A magazine for friends of the Warren Alpert Medical School of Brown University.

The Crisis No One Talks About


A student film shines a light on Black women’s maternity struggles.

For Adeiyewunmi “Ade” Osinubi ’18 MD’22, filming, editing, and producing her own films isn’t anything new.

“I started filmmaking in high school, when I coproduced two documentaries about a birth condition called obstetric fistula,” says Osinubi, who began teaching herself the craft at age 16.

This experience in 2012 marked the beginning of her interest in women’s health, filmmaking, and photography.

As an undergraduate in the PLME, Osinubi took these interests further, working as a women’s peer counselor and a photographer for various campus groups, including the Brown Center for Students of Color. For her leadership and contributions to student life, she received the Alfred H. Joslin Award from the Division of Campus Life in 2018.

“Being at Brown definitely fostered these multidisciplinary interests in me. I don’t know what it would’ve been like if I went to another school,” she says.

In her first year of medical school, Osinubi embarked on her most challenging filmmaking endeavor yet: a documentary series titled Black Motherhood through the Lens. It follows four Black women as they navigate the reproductive and maternal health care system, from conception to postpartum.

Despite the challenges they face— which include miscarriage, lack of access to infertility care, and postpartum depression— each woman pursues her dream of becoming a mother.

“There has been a lot of media attention on Black maternal mortality,” Osinubi says. “I wanted to address that, and I also wanted to diversify media representation of people going through infertility and postpartum mood disorders. The little media attention on these topics has been primarily through the voices of white women.”

Osinubi taught herself every aspect of the filmmaking process: “I was the producer, I was the director, I was the cinematographer, I was the sound person,” she says.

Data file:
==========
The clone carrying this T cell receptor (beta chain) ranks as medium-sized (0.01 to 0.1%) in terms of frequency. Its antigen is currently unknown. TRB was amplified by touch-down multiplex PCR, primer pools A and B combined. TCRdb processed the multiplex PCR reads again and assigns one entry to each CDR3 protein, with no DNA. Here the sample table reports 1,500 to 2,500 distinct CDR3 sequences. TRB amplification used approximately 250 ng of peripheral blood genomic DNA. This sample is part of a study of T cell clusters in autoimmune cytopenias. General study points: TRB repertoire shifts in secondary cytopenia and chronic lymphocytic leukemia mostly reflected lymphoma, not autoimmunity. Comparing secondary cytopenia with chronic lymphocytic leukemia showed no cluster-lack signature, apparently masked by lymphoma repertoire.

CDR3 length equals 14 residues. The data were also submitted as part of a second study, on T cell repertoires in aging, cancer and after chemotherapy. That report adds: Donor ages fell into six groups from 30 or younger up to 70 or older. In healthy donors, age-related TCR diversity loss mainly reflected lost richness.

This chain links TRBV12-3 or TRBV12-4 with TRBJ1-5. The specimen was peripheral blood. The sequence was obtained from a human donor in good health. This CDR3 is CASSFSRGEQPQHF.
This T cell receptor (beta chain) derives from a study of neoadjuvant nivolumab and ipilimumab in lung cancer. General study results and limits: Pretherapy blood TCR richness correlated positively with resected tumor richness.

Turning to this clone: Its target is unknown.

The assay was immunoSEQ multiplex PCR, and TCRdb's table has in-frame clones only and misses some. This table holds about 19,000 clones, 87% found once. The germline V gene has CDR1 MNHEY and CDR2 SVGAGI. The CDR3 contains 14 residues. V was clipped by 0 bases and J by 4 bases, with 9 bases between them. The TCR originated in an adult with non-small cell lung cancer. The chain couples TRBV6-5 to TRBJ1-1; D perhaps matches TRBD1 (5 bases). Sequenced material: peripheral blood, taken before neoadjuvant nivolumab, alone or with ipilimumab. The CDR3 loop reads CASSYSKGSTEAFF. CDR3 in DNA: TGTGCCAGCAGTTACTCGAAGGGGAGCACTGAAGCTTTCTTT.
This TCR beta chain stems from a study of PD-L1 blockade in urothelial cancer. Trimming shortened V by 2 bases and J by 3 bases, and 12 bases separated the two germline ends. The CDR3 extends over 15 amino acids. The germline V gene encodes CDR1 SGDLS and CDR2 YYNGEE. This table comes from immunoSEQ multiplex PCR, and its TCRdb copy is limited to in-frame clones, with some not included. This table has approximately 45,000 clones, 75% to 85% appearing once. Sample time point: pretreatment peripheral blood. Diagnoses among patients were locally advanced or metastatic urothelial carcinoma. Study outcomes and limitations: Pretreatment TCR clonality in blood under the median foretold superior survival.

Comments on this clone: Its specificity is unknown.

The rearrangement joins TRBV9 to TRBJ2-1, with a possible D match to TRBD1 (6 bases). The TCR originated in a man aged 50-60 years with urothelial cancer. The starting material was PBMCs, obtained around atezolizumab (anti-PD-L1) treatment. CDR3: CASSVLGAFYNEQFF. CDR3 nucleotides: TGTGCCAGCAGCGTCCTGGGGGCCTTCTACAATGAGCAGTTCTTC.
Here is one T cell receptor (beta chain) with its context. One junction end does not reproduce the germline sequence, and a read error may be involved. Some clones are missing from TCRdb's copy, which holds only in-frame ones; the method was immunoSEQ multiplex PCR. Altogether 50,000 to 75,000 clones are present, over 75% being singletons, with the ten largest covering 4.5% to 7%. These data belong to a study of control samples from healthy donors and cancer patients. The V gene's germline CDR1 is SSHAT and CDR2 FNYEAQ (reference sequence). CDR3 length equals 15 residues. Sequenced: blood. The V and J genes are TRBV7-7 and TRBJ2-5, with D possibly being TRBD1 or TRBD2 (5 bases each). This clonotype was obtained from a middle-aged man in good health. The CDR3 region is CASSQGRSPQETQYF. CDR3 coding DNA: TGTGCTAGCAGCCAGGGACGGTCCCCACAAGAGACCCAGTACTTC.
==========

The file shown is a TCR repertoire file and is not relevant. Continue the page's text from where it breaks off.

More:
Though it wasn’t easy to balance her studies with the project, which took more than two years, she says she would not have changed anything about it. Working solo allowed her to build strong relationships with her subjects, imbuing the film with intimacy and authenticity.

Black Motherhood through the Lens was picked up by the International Black & Diversity Film Festival, the Rhode Island Black Film Festival, and the American Public Health Association film festival, among other events. During Black Maternal Health Week in April, the Medical School’s Office of Diversity and Multicultural Affairs screened the documentary and hosted a panel discussion with Osinubi and two women from the film, Shaylene and Shannon.

Osinubi says storytelling will be an integral part of her medical career. In addition to filmmaking, she has written for publications like Glamour, and spoken at events hosted by the National Birth Equity Collaborative, Blue Cross Blue Shield of Rhode Island, and other medical schools.

“I want to use media in my practice of medicine,” she says, “whether that be raising awareness about important issues or communicating health topics to the public.”


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